University Professor David Driesen’s important new book—”The Specter of Dictatorship: Judicial Enabling of Presidential Power” (Stanford, 2021)—reveals how the U.S. Supreme Court’s presidentialism threatens democracy and what the United States can do about it. To celebrate the publication of the…
Newhouse Grad Students Create Tablet Magazine
The students of the magazine, newspaper and online journalism master’s program dove headlong into niche publications with their 2013 capstone experience. The launch issue of tablet magazine Vertical Floor explored the vibrant culture of parkour and freerunning, attempting to become the definitive guide and resource for practitioners and admirers alike.
Industry insiders helped choose the magazine’s topic through the inaugural Newhouse Tablet Competition. A pool of nine teams pitched ideas, and the professionals picked the winner.
“I love that it’s niche—and unabashedly so—about something that 99 percent of the population doesn’t care about,” says Eric Gillin, director of product for Conde Nast’s Epicurious.com. “To focus on that one percent was an excellent choice.”
Thanks to parkour’s inherent visual appeal, the judges also felt the idea took advantage of the tablet’s ability to showcase video and to provide mobile interactivity.
Eschewing a traditional magazine format, content was divided into six verticals, ranging from technique and nutrition to pop culture and news. One feature examined parkour’s growing international presence, and included sources from Nepal, India and Venezuela. Another looked into physical education programs in New York City that implement parkour into their curriculum as an innovative solution for funding cuts.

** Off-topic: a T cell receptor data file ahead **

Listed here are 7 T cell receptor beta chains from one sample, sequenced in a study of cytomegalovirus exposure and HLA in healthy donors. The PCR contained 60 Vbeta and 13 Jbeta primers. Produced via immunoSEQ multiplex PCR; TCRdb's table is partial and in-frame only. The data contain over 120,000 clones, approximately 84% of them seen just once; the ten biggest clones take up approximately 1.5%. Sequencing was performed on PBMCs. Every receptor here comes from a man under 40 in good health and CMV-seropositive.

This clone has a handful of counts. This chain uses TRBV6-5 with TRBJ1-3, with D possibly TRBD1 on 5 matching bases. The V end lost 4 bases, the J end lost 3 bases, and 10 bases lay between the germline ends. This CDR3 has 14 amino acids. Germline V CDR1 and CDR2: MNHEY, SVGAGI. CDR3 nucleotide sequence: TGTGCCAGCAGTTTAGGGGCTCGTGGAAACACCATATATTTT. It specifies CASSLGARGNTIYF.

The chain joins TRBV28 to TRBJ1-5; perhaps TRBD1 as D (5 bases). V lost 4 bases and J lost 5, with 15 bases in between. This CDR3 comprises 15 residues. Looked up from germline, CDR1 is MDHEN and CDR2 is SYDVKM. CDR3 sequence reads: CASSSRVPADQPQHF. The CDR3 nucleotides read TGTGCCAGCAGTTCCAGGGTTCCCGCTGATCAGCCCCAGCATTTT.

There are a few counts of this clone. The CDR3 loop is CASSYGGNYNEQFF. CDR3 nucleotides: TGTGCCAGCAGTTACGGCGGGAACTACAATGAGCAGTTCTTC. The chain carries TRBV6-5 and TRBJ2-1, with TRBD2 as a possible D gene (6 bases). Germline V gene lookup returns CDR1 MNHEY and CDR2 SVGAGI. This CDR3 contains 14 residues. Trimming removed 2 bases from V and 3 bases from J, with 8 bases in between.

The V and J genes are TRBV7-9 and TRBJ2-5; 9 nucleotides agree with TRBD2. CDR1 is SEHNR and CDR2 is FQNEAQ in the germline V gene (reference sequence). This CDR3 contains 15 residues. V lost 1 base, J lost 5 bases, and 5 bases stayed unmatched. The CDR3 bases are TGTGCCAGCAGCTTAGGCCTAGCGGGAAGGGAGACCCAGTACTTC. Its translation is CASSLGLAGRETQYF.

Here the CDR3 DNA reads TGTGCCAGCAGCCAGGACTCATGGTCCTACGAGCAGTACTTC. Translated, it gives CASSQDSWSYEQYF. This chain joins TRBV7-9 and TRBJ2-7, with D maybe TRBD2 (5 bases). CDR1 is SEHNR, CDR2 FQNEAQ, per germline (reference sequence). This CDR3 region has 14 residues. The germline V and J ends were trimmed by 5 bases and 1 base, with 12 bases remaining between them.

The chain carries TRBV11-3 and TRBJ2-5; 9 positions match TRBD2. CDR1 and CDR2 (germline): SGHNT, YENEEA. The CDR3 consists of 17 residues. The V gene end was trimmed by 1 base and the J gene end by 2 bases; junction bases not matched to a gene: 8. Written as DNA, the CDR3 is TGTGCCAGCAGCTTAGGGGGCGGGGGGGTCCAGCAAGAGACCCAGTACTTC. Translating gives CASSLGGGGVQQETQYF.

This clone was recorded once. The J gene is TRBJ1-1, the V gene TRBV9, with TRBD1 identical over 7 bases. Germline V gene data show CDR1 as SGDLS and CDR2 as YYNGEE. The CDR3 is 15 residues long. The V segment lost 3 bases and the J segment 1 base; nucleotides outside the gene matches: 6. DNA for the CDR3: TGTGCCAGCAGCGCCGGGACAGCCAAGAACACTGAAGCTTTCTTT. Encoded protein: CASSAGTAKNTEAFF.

The centerpiece of the issue was the city guide, or “Scene” vertical, a recurring element to be featured in potential subsequent editions. Vertical Floor sent a team to Toronto to explore its burgeoning parkour and freerunning community. The team highlighted other aspects of the city of interest to readers, including food, art and cultural attractions.
In six weeks, the Vertical Floor team of 28 students and three faculty instructors produced more than 30 pieces in various formats, from traditional text narratives to interactive timelines, videos and 360-degree photo galleries. Students pitched, researched, produced, edited and fact-checked each story themselves, and also designed VerticalFloorMag.com, which republished all content from the tablet edition as well as several web exclusives.
Social media editors also developed an international audience on Facebook and Twitter; during production, potential readers engaged with the Vertical Floor staff through discussions and contests.
The launch issue of Vertical Floor is available for free download at the Apple App Store.